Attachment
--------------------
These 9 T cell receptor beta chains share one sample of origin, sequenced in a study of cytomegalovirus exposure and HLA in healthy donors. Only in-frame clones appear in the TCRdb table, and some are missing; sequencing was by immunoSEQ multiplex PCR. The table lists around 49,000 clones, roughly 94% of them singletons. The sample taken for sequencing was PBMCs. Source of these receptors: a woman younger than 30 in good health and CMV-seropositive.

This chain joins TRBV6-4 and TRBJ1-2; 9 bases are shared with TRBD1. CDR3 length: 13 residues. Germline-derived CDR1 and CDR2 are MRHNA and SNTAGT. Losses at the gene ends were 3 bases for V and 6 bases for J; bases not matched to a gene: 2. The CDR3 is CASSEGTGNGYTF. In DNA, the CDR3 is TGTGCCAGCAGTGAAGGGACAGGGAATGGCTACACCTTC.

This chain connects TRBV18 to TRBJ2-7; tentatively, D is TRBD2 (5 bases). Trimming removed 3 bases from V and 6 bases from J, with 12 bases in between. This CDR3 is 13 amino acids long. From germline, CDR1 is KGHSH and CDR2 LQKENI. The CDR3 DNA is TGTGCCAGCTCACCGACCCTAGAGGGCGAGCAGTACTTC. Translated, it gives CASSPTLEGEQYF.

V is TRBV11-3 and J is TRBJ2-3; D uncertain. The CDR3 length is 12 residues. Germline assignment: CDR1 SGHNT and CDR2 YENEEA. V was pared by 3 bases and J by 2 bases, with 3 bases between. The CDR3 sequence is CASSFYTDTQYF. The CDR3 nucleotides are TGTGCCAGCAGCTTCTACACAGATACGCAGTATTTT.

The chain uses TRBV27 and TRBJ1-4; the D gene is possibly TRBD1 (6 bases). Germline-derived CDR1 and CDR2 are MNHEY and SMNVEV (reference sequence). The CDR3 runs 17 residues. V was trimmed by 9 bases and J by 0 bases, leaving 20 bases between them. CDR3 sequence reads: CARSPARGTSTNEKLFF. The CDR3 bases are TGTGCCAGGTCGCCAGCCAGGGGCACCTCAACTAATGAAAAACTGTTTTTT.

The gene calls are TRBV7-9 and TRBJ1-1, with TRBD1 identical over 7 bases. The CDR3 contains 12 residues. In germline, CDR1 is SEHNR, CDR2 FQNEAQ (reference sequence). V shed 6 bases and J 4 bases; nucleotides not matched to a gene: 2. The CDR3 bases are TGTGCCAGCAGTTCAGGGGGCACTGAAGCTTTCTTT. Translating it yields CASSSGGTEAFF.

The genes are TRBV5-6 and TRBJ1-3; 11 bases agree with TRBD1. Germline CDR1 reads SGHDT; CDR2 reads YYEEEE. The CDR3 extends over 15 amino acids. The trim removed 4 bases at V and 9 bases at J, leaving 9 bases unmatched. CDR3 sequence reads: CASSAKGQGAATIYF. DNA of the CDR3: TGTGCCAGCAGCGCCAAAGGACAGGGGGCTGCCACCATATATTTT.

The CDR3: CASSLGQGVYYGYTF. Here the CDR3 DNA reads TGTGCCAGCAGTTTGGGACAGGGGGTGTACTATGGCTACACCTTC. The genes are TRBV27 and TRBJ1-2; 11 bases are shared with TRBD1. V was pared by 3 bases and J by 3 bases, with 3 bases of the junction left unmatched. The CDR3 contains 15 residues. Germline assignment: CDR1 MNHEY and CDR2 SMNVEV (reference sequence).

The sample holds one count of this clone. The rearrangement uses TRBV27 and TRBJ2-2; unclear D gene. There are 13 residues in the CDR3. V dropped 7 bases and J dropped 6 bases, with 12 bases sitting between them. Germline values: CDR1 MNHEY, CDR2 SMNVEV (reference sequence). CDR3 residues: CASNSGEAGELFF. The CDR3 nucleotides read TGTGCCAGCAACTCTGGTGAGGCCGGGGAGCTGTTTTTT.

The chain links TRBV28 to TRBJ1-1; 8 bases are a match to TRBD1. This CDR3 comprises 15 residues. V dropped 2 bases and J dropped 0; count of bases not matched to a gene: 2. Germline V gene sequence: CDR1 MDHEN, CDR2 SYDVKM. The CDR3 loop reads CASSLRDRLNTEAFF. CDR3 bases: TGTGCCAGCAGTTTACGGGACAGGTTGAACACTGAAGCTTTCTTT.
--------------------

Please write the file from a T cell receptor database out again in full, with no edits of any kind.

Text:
These 9 T cell receptor beta chains share one sample of origin, sequenced in a study of cytomegalovirus exposure and HLA in healthy donors. Only in-frame clones appear in the TCRdb table, and some are missing; sequencing was by immunoSEQ multiplex PCR. The table lists around 49,000 clones, roughly 94% of them singletons. The sample taken for sequencing was PBMCs. Source of these receptors: a woman younger than 30 in good health and CMV-seropositive.

This chain joins TRBV6-4 and TRBJ1-2; 9 bases are shared with TRBD1. CDR3 length: 13 residues. Germline-derived CDR1 and CDR2 are MRHNA and SNTAGT. Losses at the gene ends were 3 bases for V and 6 bases for J; bases not matched to a gene: 2. The CDR3 is CASSEGTGNGYTF. In DNA, the CDR3 is TGTGCCAGCAGTGAAGGGACAGGGAATGGCTACACCTTC.

This chain connects TRBV18 to TRBJ2-7; tentatively, D is TRBD2 (5 bases). Trimming removed 3 bases from V and 6 bases from J, with 12 bases in between. This CDR3 is 13 amino acids long. From germline, CDR1 is KGHSH and CDR2 LQKENI. The CDR3 DNA is TGTGCCAGCTCACCGACCCTAGAGGGCGAGCAGTACTTC. Translated, it gives CASSPTLEGEQYF.

V is TRBV11-3 and J is TRBJ2-3; D uncertain. The CDR3 length is 12 residues. Germline assignment: CDR1 SGHNT and CDR2 YENEEA. V was pared by 3 bases and J by 2 bases, with 3 bases between. The CDR3 sequence is CASSFYTDTQYF. The CDR3 nucleotides are TGTGCCAGCAGCTTCTACACAGATACGCAGTATTTT.

The chain uses TRBV27 and TRBJ1-4; the D gene is possibly TRBD1 (6 bases). Germline-derived CDR1 and CDR2 are MNHEY and SMNVEV (reference sequence). The CDR3 runs 17 residues. V was trimmed by 9 bases and J by 0 bases, leaving 20 bases between them. CDR3 sequence reads: CARSPARGTSTNEKLFF. The CDR3 bases are TGTGCCAGGTCGCCAGCCAGGGGCACCTCAACTAATGAAAAACTGTTTTTT.

The gene calls are TRBV7-9 and TRBJ1-1, with TRBD1 identical over 7 bases. The CDR3 contains 12 residues. In germline, CDR1 is SEHNR, CDR2 FQNEAQ (reference sequence). V shed 6 bases and J 4 bases; nucleotides not matched to a gene: 2. The CDR3 bases are TGTGCCAGCAGTTCAGGGGGCACTGAAGCTTTCTTT. Translating it yields CASSSGGTEAFF.

The genes are TRBV5-6 and TRBJ1-3; 11 bases agree with TRBD1. Germline CDR1 reads SGHDT; CDR2 reads YYEEEE. The CDR3 extends over 15 amino acids. The trim removed 4 bases at V and 9 bases at J, leaving 9 bases unmatched. CDR3 sequence reads: CASSAKGQGAATIYF. DNA of the CDR3: TGTGCCAGCAGCGCCAAAGGACAGGGGGCTGCCACCATATATTTT.

The CDR3: CASSLGQGVYYGYTF. Here the CDR3 DNA reads TGTGCCAGCAGTTTGGGACAGGGGGTGTACTATGGCTACACCTTC. The genes are TRBV27 and TRBJ1-2; 11 bases are shared with TRBD1. V was pared by 3 bases and J by 3 bases, with 3 bases of the junction left unmatched. The CDR3 contains 15 residues. Germline assignment: CDR1 MNHEY and CDR2 SMNVEV (reference sequence).

The sample holds one count of this clone. The rearrangement uses TRBV27 and TRBJ2-2; unclear D gene. There are 13 residues in the CDR3. V dropped 7 bases and J dropped 6 bases, with 12 bases sitting between them. Germline values: CDR1 MNHEY, CDR2 SMNVEV (reference sequence). CDR3 residues: CASNSGEAGELFF. The CDR3 nucleotides read TGTGCCAGCAACTCTGGTGAGGCCGGGGAGCTGTTTTTT.

The chain links TRBV28 to TRBJ1-1; 8 bases are a match to TRBD1. This CDR3 comprises 15 residues. V dropped 2 bases and J dropped 0; count of bases not matched to a gene: 2. Germline V gene sequence: CDR1 MDHEN, CDR2 SYDVKM. The CDR3 loop reads CASSLRDRLNTEAFF. CDR3 bases: TGTGCCAGCAGTTTACGGGACAGGTTGAACACTGAAGCTTTCTTT.